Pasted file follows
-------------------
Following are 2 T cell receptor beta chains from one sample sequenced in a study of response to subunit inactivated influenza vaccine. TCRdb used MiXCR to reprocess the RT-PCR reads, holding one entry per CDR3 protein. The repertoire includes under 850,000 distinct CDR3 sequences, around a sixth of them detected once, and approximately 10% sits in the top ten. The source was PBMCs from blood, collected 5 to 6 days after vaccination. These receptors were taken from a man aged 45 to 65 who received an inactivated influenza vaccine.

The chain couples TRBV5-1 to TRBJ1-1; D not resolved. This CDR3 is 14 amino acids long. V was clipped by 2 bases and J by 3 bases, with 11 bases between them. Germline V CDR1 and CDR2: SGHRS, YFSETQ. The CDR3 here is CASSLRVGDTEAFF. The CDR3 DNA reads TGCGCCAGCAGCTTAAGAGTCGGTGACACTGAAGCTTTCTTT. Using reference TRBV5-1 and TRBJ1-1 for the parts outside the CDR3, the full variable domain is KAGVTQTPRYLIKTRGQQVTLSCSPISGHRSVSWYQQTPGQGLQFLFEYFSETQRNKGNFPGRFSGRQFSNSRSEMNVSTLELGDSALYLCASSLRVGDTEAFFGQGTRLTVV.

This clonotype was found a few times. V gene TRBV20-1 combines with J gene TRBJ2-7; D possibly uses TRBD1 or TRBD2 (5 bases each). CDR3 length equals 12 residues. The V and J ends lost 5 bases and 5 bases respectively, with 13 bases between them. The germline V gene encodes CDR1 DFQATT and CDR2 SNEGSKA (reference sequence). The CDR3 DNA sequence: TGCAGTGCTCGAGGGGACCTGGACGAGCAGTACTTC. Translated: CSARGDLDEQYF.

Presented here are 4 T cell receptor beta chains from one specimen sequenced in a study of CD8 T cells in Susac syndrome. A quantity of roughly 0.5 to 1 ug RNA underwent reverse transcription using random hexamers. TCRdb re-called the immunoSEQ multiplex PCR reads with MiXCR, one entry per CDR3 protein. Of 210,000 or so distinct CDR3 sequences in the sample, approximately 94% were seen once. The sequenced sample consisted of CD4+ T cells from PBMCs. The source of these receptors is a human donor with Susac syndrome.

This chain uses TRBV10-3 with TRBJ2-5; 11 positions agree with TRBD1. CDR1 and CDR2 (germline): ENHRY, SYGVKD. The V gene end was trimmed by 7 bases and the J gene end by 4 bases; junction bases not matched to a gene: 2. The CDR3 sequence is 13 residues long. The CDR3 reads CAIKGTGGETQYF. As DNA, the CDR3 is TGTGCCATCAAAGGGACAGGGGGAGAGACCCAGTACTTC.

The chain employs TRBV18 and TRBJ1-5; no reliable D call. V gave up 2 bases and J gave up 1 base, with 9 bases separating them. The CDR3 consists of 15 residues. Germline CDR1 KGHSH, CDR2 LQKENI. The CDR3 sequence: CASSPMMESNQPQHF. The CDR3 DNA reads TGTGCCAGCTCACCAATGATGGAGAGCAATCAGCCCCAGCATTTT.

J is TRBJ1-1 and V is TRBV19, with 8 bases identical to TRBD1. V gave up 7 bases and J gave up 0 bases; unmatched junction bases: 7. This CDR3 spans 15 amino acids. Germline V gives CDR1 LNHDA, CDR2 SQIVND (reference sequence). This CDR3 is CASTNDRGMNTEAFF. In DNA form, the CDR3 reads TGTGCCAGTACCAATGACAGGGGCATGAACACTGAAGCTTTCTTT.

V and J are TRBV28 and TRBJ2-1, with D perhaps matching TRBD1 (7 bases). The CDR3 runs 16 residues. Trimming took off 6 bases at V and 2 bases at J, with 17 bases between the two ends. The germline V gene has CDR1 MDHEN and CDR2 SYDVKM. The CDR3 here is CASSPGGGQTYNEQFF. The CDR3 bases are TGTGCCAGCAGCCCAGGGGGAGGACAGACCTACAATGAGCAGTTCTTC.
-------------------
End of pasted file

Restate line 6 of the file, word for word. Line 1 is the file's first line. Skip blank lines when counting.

The chain employs TRBV18 and TRBJ1-5; no reliable D call. V gave up 2 bases and J gave up 1 base, with 9 bases separating them. The CDR3 consists of 15 residues. Germline CDR1 KGHSH, CDR2 LQKENI. The CDR3 sequence: CASSPMMESNQPQHF. The CDR3 DNA reads TGTGCCAGCTCACCAATGATGGAGAGCAATCAGCCCCAGCATTTT.